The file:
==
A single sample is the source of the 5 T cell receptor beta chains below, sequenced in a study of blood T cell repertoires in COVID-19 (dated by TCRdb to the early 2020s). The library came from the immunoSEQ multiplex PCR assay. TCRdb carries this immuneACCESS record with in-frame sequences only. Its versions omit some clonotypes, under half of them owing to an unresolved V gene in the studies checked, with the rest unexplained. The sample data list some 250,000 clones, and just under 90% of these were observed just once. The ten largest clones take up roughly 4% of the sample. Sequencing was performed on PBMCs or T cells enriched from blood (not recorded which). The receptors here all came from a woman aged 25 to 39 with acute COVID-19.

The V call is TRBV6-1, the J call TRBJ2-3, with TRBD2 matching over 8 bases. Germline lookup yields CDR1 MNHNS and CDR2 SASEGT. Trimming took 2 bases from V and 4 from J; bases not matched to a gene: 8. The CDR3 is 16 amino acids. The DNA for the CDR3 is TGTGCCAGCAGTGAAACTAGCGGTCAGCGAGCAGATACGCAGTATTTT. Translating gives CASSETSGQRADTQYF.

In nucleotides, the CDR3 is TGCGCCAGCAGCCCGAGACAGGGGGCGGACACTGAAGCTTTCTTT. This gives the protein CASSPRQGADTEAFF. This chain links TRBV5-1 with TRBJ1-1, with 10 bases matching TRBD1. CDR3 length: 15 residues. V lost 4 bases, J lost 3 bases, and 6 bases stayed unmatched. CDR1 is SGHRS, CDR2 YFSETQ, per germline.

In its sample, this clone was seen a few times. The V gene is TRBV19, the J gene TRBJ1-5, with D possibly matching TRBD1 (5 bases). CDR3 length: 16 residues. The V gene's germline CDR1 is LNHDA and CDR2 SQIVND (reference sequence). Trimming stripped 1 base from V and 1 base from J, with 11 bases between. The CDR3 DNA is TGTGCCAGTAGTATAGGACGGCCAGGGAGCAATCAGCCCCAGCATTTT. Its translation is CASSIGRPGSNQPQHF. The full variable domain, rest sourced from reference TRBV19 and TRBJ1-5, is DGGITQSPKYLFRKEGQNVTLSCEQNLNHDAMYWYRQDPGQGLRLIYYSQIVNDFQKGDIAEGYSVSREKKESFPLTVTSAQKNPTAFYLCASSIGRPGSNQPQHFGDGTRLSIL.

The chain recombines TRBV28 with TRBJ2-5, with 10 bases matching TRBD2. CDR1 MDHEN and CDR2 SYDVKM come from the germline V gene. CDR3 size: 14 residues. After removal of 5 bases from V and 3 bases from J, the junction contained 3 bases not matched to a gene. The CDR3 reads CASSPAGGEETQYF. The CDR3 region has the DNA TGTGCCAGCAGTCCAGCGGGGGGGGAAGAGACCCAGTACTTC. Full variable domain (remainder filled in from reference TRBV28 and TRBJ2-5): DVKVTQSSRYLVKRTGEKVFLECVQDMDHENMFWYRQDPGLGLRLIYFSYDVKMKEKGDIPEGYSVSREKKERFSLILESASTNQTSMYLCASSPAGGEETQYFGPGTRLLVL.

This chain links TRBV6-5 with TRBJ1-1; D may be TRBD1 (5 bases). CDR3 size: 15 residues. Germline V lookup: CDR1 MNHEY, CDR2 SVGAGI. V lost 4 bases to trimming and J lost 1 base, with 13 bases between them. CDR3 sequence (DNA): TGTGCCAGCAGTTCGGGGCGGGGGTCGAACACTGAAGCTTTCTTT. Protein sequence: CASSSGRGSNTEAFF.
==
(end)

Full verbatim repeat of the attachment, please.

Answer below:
A single sample is the source of the 5 T cell receptor beta chains below, sequenced in a study of blood T cell repertoires in COVID-19 (dated by TCRdb to the early 2020s). The library came from the immunoSEQ multiplex PCR assay. TCRdb carries this immuneACCESS record with in-frame sequences only. Its versions omit some clonotypes, under half of them owing to an unresolved V gene in the studies checked, with the rest unexplained. The sample data list some 250,000 clones, and just under 90% of these were observed just once. The ten largest clones take up roughly 4% of the sample. Sequencing was performed on PBMCs or T cells enriched from blood (not recorded which). The receptors here all came from a woman aged 25 to 39 with acute COVID-19.

The V call is TRBV6-1, the J call TRBJ2-3, with TRBD2 matching over 8 bases. Germline lookup yields CDR1 MNHNS and CDR2 SASEGT. Trimming took 2 bases from V and 4 from J; bases not matched to a gene: 8. The CDR3 is 16 amino acids. The DNA for the CDR3 is TGTGCCAGCAGTGAAACTAGCGGTCAGCGAGCAGATACGCAGTATTTT. Translating gives CASSETSGQRADTQYF.

In nucleotides, the CDR3 is TGCGCCAGCAGCCCGAGACAGGGGGCGGACACTGAAGCTTTCTTT. This gives the protein CASSPRQGADTEAFF. This chain links TRBV5-1 with TRBJ1-1, with 10 bases matching TRBD1. CDR3 length: 15 residues. V lost 4 bases, J lost 3 bases, and 6 bases stayed unmatched. CDR1 is SGHRS, CDR2 YFSETQ, per germline.

In its sample, this clone was seen a few times. The V gene is TRBV19, the J gene TRBJ1-5, with D possibly matching TRBD1 (5 bases). CDR3 length: 16 residues. The V gene's germline CDR1 is LNHDA and CDR2 SQIVND (reference sequence). Trimming stripped 1 base from V and 1 base from J, with 11 bases between. The CDR3 DNA is TGTGCCAGTAGTATAGGACGGCCAGGGAGCAATCAGCCCCAGCATTTT. Its translation is CASSIGRPGSNQPQHF. The full variable domain, rest sourced from reference TRBV19 and TRBJ1-5, is DGGITQSPKYLFRKEGQNVTLSCEQNLNHDAMYWYRQDPGQGLRLIYYSQIVNDFQKGDIAEGYSVSREKKESFPLTVTSAQKNPTAFYLCASSIGRPGSNQPQHFGDGTRLSIL.

The chain recombines TRBV28 with TRBJ2-5, with 10 bases matching TRBD2. CDR1 MDHEN and CDR2 SYDVKM come from the germline V gene. CDR3 size: 14 residues. After removal of 5 bases from V and 3 bases from J, the junction contained 3 bases not matched to a gene. The CDR3 reads CASSPAGGEETQYF. The CDR3 region has the DNA TGTGCCAGCAGTCCAGCGGGGGGGGAAGAGACCCAGTACTTC. Full variable domain (remainder filled in from reference TRBV28 and TRBJ2-5): DVKVTQSSRYLVKRTGEKVFLECVQDMDHENMFWYRQDPGLGLRLIYFSYDVKMKEKGDIPEGYSVSREKKERFSLILESASTNQTSMYLCASSPAGGEETQYFGPGTRLLVL.

This chain links TRBV6-5 with TRBJ1-1; D may be TRBD1 (5 bases). CDR3 size: 15 residues. Germline V lookup: CDR1 MNHEY, CDR2 SVGAGI. V lost 4 bases to trimming and J lost 1 base, with 13 bases between them. CDR3 sequence (DNA): TGTGCCAGCAGTTCGGGGCGGGGGTCGAACACTGAAGCTTTCTTT. Protein sequence: CASSSGRGSNTEAFF.